Main research findings
Gastrointestinal (GI) tract cancers are the leading cause of cancer-related death worldwide. Among GI cancers, colorectal cancer is the third most commonly diagnosed cancer. Colonoscopy is the gold standard for screening colorectal cancer, but it is an expensive, time-demanding, and operator-dependent procedure. Studies have reported polyp miss rates of 22%-28% during these procedures. Computer-aided diagnosis (CAD) methods can help to highlight suspicious lesions on the screen and alert gastroenterologists in real-time, improving the clinical outcome irrespective of operator experience, potentially saving millions of lives.
- We have designed machine learning-based architectures for GI tract abnormality and findings classification. Our classification algorithms classify different GI endoscopy findings with an accuracy of 98.07%.
- The availability of public datasets was one of the significant challenges for the development of automated methods. We addressed this problem by collecting, curating, annotating, and publicly releasing several datasets, including the world’s largest publicly available GI endoscopy and video capsule endoscopy datasets.
- Our algorithms can identify and segment the potential presence of lesions during colonoscopy with an accuracy of more than 94.93% and at a real-time speed of 182.38 frames per second. Moreover, our algorithm can simultaneously identify multiple polyps, including flat and sessile polyps that are often overlooked by endoscopists during the colonoscopy examination.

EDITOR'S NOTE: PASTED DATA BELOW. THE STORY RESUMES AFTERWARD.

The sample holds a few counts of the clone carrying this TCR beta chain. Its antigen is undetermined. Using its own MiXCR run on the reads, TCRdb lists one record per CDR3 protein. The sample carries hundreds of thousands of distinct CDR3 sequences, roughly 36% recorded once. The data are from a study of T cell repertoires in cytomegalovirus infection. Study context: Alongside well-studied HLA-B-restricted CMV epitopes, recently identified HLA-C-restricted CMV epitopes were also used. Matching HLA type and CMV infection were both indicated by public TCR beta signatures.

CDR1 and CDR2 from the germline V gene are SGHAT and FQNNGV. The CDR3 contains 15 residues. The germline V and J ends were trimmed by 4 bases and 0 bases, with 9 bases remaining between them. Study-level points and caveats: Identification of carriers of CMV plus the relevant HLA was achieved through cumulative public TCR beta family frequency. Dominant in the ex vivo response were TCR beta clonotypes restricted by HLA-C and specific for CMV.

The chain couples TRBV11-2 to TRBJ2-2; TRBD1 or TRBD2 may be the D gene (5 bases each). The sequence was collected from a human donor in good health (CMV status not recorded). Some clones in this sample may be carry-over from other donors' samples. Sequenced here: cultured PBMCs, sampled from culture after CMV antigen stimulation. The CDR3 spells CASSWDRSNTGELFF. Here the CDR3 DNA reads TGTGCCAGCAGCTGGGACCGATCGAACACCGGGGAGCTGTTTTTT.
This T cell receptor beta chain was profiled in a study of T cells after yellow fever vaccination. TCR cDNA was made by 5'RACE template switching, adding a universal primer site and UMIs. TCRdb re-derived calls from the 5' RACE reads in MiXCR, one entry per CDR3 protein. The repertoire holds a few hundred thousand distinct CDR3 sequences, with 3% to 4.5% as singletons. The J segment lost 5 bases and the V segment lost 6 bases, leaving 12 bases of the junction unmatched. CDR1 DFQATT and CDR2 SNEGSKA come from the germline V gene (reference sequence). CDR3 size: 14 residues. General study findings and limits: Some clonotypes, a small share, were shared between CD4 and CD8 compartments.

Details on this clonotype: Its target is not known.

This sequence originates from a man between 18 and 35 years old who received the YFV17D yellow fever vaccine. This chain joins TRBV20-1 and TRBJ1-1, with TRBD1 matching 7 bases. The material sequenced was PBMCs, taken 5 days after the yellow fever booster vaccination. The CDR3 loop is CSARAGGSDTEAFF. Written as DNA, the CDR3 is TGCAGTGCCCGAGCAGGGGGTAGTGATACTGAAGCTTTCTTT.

- We also performed instrument segmentation to be able to detect which instruments are used during the examination. The developed method is able to segment different types of surgical instruments in real-time.
- As another aspect of our work, we also addressed the challenge of generalizability, meaning that our models can perform well on completely new data enabling for example that a model can be moved from one hospital to another. We demonstrated reliable performance and high generalizability compared to baseline algorithms.
- Due to the challenge of not having access to high-end hardware in the hospitals, we have developed lightweight architectures that can be integrated with low-end hardware devices.
- Our algorithms are not only designed for polyp segmentation and surgical instrument segmentation but can also be exploited for other medical or non-medical image segmentation tasks. All of our work and algorithms are open-sourced and received very well by the community.
- Professor Morten Goodwin, University of Agder (UiA)
- Professor Niall Murray, Athlone Institute of Technology, Ireland
- Professor Anne Håkansson, Arctic University of Norway (UiT)
- Associate Professor Håvard D. Johansen, Arctic University of Norway (UiT)
- Professor Pål Halvorsen, SimulaMet
- Professor Dag Johansen, Arctic University of Norway (UiT)
- Chief Research Scientist Michael A. Riegler, SimulaMet
Chair of defense
- Professor Cordian Riener, Pro-dean, Arctic University of Norway (UiT)